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DPT wanting to turn PA

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I have been a practicing physical therapist (DPT) for 6 years now and am wanting to switch career paths to PA. I am also a mom and do still have a decent amount of loans from PT school, so I would really only be able to afford going back to PA school if I was able to get the National Health Service Corp scholarship. In my time as a PT I have also gotten 2 clinical specialty certifications. I had a 3.9 GPA in my doctorate program, but only like a 3.3 in my undergrad. I'm just wondering what my chances would be of getting into PA school and also getting that scholarship (NHSC scholarship)? I am planning to do some shadowing and at this point have over 12,000 hours of direct patient care experience and don't plan on applying until the 2026 starting year, so I will have more by that point. Wanting to know if I would be a competitive candidate for both admission and scholarship and what recommendations anyone has that would make me a better candidate?



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Sharing a few thoughts:

I'll defer to others regarding your candidacy and scholarship chances, but wanted to mention the lost income the 2-3 years you'll be out of work during PA school given your current debt state. Not saying you shouldn't change careers or shouldn't go to PA school because of existing debt, but are there any things you can do to get rid of your debt now? Do you really want to be a PA or is it mostly financially driven? Reducing debt and becoming debt free will afford you financial freedom (and professional freedom) in choosing your path. There are many positives and negatives to being a PA, so I encourage you to talk to and shadow MANY PAs before taking the plunge. 

Just sharing my two cents and experience being debt free and financially independent.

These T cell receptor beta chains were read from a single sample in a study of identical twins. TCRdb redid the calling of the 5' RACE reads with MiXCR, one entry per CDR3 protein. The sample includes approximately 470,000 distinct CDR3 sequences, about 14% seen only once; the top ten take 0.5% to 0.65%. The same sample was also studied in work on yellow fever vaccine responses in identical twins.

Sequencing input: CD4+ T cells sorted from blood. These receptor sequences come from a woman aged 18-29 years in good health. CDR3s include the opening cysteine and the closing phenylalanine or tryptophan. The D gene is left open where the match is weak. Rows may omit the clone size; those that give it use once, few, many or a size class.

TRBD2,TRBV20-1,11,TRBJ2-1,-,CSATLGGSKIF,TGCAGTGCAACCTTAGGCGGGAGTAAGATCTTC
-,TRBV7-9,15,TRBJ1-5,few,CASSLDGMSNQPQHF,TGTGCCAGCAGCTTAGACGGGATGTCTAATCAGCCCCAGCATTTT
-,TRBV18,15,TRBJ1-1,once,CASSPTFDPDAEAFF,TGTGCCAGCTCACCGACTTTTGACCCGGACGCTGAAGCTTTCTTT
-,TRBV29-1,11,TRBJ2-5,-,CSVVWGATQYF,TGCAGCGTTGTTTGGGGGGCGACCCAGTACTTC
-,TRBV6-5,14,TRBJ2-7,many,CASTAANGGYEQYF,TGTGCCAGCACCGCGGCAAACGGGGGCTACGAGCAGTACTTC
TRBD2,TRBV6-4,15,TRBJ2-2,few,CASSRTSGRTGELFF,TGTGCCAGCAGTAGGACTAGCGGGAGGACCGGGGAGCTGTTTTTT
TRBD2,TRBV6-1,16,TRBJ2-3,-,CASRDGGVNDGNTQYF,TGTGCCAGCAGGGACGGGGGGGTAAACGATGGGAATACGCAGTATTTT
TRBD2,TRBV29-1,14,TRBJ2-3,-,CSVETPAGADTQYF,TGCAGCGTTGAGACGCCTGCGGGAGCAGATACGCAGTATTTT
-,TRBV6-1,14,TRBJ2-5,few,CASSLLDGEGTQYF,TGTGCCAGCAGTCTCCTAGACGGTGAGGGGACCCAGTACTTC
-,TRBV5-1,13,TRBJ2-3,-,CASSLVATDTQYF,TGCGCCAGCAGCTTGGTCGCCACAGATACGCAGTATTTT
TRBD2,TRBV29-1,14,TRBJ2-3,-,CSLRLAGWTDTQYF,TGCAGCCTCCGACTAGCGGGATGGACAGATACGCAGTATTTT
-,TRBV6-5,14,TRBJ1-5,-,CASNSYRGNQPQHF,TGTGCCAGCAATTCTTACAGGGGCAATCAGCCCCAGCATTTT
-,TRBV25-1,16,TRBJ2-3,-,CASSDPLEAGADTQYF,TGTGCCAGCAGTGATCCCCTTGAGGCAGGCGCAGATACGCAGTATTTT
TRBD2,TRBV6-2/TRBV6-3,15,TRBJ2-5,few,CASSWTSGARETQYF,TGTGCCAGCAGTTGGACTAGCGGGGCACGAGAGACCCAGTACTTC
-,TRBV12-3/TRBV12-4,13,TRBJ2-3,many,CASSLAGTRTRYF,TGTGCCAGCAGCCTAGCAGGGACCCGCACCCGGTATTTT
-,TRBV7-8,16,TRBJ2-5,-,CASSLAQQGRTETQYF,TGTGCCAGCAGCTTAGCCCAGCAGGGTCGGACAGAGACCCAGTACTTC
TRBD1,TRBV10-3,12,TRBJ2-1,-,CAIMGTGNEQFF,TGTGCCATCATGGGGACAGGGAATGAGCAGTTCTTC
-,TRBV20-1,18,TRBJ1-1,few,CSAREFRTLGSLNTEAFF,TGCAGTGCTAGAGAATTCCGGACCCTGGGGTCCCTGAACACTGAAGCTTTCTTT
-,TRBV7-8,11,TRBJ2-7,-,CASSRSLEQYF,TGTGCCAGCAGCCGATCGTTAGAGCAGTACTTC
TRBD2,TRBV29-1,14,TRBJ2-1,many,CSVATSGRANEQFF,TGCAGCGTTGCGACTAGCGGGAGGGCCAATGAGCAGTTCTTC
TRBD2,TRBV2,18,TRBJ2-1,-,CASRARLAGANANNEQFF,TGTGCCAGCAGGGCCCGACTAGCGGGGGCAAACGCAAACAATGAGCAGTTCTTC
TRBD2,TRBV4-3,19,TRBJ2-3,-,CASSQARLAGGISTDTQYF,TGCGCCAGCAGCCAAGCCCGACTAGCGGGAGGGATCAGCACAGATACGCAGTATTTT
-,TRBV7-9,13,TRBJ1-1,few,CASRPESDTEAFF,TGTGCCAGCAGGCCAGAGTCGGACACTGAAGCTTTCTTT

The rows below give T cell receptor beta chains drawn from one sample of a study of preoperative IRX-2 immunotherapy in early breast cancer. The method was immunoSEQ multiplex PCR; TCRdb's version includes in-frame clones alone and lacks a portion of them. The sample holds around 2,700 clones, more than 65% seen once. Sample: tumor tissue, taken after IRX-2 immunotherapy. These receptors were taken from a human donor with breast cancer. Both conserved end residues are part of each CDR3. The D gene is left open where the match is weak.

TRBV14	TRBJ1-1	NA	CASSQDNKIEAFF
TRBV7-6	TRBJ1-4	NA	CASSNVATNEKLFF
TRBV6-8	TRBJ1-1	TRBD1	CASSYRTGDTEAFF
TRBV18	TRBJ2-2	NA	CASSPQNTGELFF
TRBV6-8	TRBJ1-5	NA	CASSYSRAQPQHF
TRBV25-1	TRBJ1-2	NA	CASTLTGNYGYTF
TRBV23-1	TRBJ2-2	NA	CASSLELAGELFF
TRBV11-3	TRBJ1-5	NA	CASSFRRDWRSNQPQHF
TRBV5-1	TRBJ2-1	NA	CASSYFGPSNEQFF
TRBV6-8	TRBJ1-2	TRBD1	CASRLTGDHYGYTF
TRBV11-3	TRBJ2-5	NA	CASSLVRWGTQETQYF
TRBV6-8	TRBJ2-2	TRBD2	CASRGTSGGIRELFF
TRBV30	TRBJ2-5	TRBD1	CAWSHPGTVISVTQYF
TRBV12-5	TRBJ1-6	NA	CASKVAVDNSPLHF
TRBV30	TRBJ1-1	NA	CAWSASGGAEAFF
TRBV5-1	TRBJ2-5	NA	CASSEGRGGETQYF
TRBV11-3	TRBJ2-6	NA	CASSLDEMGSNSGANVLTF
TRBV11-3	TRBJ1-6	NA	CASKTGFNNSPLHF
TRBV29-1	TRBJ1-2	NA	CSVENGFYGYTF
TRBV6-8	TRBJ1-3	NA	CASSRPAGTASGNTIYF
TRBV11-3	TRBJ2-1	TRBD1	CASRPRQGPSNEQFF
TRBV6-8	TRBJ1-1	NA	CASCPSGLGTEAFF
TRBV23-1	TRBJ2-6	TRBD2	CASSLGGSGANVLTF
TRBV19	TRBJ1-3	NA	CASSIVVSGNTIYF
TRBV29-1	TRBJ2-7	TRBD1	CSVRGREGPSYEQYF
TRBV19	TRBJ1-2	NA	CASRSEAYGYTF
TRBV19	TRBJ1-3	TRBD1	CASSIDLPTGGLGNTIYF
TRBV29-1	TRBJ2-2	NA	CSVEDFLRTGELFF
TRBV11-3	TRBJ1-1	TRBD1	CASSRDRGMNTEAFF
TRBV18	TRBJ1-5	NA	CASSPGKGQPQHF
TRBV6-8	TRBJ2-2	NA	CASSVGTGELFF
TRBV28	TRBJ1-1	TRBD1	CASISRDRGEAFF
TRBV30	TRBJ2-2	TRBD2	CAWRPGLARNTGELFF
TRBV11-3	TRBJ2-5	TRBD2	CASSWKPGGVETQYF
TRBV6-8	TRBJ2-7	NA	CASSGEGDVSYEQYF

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Your chances for admission are excellent if you can compellingly answer the question "Why do you want to be a PA, given that you're already a PT?"

I'm not a fan of NHSC scholarships, or any others, really: they lock you in to the worst sorts of places for new PAs. You'd be better off taking commercial loans and going for a high-paying job with good support right out of school, rather than a low-paying job with no support and loan repayment. Because you're already a successful medical professional, expect to get fantastic offers from relevant places: sports med, ortho, physiatry. If that's NOT what you want to do with your life... there's going to be some more limited options, I would think.

Improving candidacy? Care for underserved populations, international work... Don't bother with research or volunteering. I also would NOT work on your GPA at all. Focus on debt paydown/loan repayment, and keep working. Your hours as a PT are top tier; don't work on box checking. Rather, find PA programs that value high levels of paid patient care.

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The NHSC has cut down on scholarships because of Government funding.

It's more competitive now, with only 180 across ALL approved fields. In FY23, 1186 PAs were eligible, and 77 were awarded.

2,925 total applications and 180 between (DO, Dentist, PA, MD, CNM, NP)

Aside from NHSC, there is the VA and military service. All owe some commitment to the Government (Underserved, VA (at the needs of the VA) or becoming an officer in the military) or US Public Health Service. Other than that, there are smaller scholarships but no full ride aside from those. 

IMO, you CANNOT rely on the NHSC because of the small chance of getting approved. In FY22, 2568 applications were received, 1199 were approved, and 447 were for PAs, so you can see the big change. I've looked at the budget, and the governor plans on keeping it at 180 unless things change for the future. 

Another thing is the period is March to April and you have to start by 30 Sep (due to Government FY) and so if you are out of the window it could be a whole year of school before you can apply and know if you are approved as it's around 30 Sep when the government tells anyone their status. 

Consider the NHSC Loan Repayment as more awards have been issued. 


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